Review of How to Keep House While Drowning, by KC Davis, LPC

How to Keep House While Drowning

A Gentle Approach to Cleaning and Organizing

by KC Davis, LPC

Simon Element, 2022. 152 pages.
Review written January 8, 2023, from a library book.
Starred Review
2022 Sonderbooks Standout:
#2 General Nonfiction

Oh, how I wish this book had existed when I was a young wife and young mother!

Now? Well, I’m not drowning so much as I was then — but I still have some mental hang-ups around housework, and this book helps soothe them, even though that soothing isn’t quite as desperately needed.

And this book is so soothing! And so gentle! And so soul-feeding!

The basic message of this book is this: “Care tasks are morally neutral.”

And underlying that message is calling them “care tasks” instead of “chores” — thus taking away a sense of duty.

I also love that she doesn’t try to shame you into getting your space more organized. She doesn’t prescribe a certain way of doing things and acknowledges that everyone is different and what’s functional for you is what works.

When I viewed getting my life together as a way for trying to atone for the sin of falling apart, I stayed stuck in a shame-fueled cycle of performance, perfectionism, and failure.

When will we learn that shame and scolding and punishment is not a good way to improve? This book is full of gentleness that will inspire you.

Doing care tasks is not a duty, but a kindness to future you. All part of self-care.

And the book is full of kind tips for helping yourself do those care tasks and live a functional life.

The way the author ends the Introduction is beautiful and healing, and will give you an idea of what you’ll find in this book:

I’ll say it again: you don’t exist to serve your space; your space exists to serve you.

In this book, I’m going to help you find your way of keeping a functional home — whatever “functional” means for you. Together, we are going to build a foundation of self-compassion and learn how to stop negative self-talk and shame. Then, and only then, can we begin to look into ways to maneuver around our functional barriers. I have so many tips for how to clean a room when you are feeling overwhelmed, how to hack motivation for times when you feel like doing nothing, how to organize without feeling overwhelmed, ideas for getting the dishes and the laundry done on hard days, and lots of creative hacks for working with a body that doesn’t always cooperate. And we are going to do it without endless checklists and overwhelming routines.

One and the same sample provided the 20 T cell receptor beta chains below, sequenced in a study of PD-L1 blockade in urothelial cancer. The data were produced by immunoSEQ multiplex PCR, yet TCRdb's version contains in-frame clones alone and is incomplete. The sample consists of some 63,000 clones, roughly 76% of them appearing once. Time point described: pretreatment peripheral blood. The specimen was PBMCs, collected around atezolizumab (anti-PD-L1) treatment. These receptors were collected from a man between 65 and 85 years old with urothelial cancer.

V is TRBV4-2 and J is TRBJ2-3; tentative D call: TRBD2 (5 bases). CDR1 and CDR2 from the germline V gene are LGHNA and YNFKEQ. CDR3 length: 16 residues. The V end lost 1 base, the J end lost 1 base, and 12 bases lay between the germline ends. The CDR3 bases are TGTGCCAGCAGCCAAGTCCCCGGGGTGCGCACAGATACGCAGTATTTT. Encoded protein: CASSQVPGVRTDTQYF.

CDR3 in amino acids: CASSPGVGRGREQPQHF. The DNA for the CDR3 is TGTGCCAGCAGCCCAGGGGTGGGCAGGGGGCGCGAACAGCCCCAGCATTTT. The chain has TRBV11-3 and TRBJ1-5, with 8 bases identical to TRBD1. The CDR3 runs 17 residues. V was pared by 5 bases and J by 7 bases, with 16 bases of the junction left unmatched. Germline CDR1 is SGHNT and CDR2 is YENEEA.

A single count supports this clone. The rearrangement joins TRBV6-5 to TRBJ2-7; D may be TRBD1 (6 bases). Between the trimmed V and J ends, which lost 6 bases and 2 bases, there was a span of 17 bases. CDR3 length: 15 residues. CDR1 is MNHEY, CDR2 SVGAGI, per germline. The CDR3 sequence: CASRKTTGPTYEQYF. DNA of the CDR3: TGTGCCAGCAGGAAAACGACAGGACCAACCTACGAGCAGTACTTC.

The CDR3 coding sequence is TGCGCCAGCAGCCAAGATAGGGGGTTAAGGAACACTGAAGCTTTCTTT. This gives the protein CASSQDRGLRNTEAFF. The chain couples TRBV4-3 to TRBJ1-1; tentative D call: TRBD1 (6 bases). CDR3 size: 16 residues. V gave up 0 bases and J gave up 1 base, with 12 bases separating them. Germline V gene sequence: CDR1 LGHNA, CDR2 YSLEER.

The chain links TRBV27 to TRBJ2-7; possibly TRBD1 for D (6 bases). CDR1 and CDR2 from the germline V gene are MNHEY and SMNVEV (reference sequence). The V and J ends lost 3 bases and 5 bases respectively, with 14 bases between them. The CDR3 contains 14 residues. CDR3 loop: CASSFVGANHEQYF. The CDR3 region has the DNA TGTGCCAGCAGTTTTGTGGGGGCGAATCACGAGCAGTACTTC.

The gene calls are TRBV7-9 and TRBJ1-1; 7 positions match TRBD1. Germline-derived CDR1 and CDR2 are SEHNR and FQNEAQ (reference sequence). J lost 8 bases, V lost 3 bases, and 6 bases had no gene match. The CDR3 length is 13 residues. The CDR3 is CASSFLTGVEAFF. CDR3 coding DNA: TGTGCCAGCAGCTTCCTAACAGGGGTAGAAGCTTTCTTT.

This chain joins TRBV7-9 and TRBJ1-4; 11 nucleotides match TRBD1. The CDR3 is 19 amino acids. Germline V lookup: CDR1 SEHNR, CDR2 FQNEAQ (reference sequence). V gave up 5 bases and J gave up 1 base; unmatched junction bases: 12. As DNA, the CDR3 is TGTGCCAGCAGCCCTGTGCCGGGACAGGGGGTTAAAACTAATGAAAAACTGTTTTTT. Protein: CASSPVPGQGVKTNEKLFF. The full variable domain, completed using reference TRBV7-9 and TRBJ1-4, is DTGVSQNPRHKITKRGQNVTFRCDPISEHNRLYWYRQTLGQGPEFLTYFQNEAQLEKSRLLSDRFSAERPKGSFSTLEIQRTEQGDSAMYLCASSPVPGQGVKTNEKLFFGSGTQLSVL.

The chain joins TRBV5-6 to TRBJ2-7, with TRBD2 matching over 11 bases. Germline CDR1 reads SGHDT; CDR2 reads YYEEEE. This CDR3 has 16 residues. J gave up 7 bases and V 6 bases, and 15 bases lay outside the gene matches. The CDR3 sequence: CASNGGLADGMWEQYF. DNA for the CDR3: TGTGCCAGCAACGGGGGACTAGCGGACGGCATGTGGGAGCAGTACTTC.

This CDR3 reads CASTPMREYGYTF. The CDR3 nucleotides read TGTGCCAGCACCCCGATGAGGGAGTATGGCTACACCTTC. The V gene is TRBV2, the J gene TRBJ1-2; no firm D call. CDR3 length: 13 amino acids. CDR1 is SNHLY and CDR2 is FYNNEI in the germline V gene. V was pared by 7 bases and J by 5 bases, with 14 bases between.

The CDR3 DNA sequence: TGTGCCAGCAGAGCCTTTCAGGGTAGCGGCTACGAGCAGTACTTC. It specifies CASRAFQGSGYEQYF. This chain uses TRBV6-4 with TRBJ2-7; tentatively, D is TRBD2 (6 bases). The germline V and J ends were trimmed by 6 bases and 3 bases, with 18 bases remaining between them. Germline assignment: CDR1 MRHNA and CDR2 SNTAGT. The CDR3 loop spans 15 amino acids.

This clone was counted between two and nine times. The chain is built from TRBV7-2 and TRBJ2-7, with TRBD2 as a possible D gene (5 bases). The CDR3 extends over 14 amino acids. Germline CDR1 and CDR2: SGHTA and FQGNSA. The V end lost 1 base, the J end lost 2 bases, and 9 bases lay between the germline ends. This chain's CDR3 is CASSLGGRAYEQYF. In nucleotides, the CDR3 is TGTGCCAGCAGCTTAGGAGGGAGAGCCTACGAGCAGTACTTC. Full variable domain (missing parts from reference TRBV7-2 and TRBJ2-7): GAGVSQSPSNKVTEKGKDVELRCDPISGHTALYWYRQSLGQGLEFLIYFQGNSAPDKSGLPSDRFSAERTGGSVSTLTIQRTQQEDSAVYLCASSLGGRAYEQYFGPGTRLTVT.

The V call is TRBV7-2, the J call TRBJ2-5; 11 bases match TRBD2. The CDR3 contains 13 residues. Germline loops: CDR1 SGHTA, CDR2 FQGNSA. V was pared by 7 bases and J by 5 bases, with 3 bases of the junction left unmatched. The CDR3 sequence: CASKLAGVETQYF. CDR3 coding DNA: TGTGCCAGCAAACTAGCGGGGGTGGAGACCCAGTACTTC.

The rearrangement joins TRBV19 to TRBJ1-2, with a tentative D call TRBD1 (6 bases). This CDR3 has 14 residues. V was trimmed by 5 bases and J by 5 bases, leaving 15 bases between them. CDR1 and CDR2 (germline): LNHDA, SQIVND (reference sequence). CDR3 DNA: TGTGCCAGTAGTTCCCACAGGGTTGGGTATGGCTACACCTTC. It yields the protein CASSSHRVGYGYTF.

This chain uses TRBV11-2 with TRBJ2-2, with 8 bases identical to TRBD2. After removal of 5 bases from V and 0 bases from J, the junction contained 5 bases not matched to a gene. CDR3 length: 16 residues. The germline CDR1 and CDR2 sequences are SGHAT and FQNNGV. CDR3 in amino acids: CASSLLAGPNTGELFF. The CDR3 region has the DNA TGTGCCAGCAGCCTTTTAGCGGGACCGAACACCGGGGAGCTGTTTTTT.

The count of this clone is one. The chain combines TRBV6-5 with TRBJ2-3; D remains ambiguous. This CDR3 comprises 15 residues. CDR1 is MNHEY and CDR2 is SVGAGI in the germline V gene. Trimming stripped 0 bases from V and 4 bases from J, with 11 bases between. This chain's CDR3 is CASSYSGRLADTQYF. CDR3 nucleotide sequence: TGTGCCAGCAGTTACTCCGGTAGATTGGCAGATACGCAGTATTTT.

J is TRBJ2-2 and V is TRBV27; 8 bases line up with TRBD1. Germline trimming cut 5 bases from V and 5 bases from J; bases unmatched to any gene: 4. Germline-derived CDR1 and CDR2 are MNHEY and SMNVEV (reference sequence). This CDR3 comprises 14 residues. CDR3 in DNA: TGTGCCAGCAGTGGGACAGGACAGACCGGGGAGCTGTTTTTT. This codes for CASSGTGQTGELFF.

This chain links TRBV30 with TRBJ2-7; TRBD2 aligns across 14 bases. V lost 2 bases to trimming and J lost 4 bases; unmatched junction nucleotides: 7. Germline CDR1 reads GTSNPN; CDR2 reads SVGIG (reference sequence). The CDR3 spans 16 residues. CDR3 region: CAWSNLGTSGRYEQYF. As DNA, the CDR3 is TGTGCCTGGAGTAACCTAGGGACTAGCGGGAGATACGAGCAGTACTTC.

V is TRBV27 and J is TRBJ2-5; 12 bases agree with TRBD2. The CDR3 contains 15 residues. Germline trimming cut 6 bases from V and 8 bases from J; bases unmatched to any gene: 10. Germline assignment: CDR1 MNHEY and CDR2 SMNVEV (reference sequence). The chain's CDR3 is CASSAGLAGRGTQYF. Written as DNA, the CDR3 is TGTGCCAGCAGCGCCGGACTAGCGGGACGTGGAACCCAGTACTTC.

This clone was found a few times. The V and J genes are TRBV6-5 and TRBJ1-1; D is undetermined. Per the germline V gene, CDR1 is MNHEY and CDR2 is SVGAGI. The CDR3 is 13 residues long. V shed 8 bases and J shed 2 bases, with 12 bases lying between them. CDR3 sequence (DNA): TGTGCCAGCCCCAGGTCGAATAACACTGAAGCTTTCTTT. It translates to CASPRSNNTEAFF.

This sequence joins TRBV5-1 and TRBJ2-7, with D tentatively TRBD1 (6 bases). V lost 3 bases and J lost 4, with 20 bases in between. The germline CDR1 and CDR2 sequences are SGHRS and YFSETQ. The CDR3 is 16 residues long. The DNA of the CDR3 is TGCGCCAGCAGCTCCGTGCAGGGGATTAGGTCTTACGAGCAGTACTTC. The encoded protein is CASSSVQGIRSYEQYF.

As you embark on this journey I invite you to remember these words: “slow,” “quiet,” “gentle.” You are already worthy of love and belonging. This is not a journey of worthiness but a journey of care. A journey of learning how we can care for ourselves when we feel like we are drowning.

Because you must know, dear heart, that you are worthy of care whether your house is immaculate or a mess.

I highly encourage you to check out this book if you have any level of emotional baggage with care tasks.

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Disclaimer: I am a professional librarian, but the views expressed are solely my own, and in no way represent the official views of my employer or of any committee or group of which I am part.

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